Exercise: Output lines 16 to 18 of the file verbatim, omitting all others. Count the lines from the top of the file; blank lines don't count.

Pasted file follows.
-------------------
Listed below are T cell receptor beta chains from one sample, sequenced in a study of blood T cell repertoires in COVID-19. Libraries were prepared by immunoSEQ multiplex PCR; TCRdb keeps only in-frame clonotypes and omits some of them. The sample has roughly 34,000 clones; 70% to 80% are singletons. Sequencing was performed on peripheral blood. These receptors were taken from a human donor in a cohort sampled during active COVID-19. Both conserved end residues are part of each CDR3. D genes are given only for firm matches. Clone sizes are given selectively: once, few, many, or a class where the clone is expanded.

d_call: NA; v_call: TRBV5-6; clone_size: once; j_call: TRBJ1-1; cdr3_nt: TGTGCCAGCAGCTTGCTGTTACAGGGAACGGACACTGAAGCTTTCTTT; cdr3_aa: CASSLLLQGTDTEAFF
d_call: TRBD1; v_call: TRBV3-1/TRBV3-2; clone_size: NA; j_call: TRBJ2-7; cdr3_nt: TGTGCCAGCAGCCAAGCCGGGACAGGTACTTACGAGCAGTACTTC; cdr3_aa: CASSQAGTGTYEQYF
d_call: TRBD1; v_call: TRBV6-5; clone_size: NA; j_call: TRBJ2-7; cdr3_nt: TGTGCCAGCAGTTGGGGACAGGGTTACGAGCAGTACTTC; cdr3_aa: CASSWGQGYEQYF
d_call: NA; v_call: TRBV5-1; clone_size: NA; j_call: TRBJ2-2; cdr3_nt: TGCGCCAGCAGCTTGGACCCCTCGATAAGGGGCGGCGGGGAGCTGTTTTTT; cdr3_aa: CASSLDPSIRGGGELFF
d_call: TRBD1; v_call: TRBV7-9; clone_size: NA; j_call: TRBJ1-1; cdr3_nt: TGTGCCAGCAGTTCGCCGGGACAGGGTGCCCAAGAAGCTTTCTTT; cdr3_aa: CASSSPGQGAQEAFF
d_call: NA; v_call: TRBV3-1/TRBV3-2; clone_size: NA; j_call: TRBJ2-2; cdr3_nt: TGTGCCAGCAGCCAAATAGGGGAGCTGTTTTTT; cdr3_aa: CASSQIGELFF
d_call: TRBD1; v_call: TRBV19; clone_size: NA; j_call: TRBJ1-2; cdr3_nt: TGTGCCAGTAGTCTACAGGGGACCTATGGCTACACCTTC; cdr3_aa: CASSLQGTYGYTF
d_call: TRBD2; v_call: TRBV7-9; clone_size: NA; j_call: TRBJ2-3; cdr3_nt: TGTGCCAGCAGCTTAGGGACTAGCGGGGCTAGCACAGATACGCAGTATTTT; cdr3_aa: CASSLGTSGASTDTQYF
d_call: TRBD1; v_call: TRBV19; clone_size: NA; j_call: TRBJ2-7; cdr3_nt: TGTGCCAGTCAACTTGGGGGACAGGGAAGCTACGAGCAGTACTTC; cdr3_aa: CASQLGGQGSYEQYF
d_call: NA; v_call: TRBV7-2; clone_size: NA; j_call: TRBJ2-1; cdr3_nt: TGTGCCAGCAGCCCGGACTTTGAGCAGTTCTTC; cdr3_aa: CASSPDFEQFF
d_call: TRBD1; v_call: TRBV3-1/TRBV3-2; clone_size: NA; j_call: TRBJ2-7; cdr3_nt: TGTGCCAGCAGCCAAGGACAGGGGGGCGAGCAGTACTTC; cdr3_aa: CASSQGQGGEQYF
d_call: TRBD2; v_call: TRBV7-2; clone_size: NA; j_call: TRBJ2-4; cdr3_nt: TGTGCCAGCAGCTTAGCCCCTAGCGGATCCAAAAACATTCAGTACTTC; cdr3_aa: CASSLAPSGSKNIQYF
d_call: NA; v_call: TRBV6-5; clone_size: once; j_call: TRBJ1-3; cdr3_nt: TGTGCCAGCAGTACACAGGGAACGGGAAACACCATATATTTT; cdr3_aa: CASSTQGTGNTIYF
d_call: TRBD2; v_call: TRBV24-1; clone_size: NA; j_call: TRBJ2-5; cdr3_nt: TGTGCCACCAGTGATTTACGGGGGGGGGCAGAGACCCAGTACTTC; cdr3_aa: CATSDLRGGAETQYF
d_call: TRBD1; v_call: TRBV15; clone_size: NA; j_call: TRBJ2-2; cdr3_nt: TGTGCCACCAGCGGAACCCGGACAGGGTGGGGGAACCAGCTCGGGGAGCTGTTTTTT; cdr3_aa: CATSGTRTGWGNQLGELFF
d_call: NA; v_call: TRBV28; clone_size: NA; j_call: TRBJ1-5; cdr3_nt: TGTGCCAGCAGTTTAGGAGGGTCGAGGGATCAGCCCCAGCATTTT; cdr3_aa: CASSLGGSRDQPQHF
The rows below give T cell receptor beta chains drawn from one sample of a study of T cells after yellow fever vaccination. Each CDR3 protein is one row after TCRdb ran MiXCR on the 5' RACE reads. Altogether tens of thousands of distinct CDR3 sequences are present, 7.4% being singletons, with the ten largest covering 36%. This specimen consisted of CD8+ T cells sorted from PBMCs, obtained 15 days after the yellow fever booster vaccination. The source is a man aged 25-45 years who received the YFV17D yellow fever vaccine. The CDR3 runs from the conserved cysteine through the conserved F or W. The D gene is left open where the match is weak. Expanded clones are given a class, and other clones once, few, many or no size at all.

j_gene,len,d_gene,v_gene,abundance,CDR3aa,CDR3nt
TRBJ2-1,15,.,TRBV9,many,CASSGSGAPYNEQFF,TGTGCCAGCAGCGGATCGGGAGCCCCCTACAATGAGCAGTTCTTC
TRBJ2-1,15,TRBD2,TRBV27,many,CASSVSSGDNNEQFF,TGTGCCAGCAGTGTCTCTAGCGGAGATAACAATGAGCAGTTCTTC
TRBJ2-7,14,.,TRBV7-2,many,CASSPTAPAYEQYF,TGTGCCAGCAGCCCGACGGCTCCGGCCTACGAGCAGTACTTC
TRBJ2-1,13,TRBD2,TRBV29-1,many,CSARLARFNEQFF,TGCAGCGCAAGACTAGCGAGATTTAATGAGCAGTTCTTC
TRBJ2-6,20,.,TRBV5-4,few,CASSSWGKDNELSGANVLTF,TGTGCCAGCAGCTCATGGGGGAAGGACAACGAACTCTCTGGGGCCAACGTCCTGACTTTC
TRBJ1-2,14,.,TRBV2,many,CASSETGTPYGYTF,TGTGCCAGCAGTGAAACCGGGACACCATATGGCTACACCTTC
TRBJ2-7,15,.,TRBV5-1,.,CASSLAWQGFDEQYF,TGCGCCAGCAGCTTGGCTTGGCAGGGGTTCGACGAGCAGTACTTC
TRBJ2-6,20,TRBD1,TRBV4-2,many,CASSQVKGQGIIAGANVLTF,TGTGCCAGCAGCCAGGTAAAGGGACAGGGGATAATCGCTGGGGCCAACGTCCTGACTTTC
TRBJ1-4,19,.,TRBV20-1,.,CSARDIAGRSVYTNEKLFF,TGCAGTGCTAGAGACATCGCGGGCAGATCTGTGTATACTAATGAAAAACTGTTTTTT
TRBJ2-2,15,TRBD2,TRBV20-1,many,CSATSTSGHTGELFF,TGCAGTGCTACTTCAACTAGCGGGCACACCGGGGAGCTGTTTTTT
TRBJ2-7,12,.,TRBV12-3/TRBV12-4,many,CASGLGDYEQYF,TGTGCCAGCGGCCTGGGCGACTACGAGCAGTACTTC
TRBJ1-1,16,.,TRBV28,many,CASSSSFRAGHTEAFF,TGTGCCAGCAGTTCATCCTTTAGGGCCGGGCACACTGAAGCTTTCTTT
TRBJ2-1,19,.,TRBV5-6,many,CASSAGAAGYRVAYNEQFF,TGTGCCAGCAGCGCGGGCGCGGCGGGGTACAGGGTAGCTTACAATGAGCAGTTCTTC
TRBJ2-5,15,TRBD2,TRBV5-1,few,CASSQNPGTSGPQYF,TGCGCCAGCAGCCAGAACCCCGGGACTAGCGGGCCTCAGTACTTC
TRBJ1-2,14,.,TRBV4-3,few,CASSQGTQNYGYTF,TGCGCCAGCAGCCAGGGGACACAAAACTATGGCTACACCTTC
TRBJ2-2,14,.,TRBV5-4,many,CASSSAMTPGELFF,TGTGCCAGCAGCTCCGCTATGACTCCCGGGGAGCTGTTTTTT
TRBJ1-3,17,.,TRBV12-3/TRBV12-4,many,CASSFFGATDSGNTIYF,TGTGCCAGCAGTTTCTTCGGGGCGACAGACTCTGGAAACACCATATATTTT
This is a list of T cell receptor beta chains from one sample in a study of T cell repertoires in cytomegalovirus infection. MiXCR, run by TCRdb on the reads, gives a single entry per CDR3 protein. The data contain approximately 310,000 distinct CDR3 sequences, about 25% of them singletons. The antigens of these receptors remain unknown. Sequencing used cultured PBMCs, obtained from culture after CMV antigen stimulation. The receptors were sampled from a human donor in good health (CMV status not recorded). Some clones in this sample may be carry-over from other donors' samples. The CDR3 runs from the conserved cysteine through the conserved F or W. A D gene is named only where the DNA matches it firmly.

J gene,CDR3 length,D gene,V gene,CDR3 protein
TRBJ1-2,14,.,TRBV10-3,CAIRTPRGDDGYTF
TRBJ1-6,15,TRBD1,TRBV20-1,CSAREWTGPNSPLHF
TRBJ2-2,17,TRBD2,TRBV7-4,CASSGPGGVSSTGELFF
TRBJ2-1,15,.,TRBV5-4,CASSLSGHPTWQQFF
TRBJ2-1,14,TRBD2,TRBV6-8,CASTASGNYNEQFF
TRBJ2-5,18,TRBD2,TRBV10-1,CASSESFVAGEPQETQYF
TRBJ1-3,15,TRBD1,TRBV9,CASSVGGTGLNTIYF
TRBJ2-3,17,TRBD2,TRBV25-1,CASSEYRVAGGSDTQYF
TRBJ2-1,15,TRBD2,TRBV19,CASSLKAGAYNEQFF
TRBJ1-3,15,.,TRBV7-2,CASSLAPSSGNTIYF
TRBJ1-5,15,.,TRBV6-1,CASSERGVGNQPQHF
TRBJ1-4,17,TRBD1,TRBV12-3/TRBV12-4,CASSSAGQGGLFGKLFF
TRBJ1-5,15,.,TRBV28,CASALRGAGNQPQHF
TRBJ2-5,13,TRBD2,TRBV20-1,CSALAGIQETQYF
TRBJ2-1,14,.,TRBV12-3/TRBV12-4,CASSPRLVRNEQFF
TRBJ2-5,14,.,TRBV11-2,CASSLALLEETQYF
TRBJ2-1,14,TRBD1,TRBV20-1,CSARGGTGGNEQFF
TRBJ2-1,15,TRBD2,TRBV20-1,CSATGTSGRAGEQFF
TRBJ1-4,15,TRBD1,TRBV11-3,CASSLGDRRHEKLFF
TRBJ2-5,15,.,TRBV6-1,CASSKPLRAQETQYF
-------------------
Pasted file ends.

d_call: TRBD1; v_call: TRBV15; clone_size: NA; j_call: TRBJ2-2; cdr3_nt: TGTGCCACCAGCGGAACCCGGACAGGGTGGGGGAACCAGCTCGGGGAGCTGTTTTTT; cdr3_aa: CATSGTRTGWGNQLGELFF
d_call: NA; v_call: TRBV28; clone_size: NA; j_call: TRBJ1-5; cdr3_nt: TGTGCCAGCAGTTTAGGAGGGTCGAGGGATCAGCCCCAGCATTTT; cdr3_aa: CASSLGGSRDQPQHF
The rows below give T cell receptor beta chains drawn from one sample of a study of T cells after yellow fever vaccination. Each CDR3 protein is one row after TCRdb ran MiXCR on the 5' RACE reads. Altogether tens of thousands of distinct CDR3 sequences are present, 7.4% being singletons, with the ten largest covering 36%. This specimen consisted of CD8+ T cells sorted from PBMCs, obtained 15 days after the yellow fever booster vaccination. The source is a man aged 25-45 years who received the YFV17D yellow fever vaccine. The CDR3 runs from the conserved cysteine through the conserved F or W. The D gene is left open where the match is weak. Expanded clones are given a class, and other clones once, few, many or no size at all.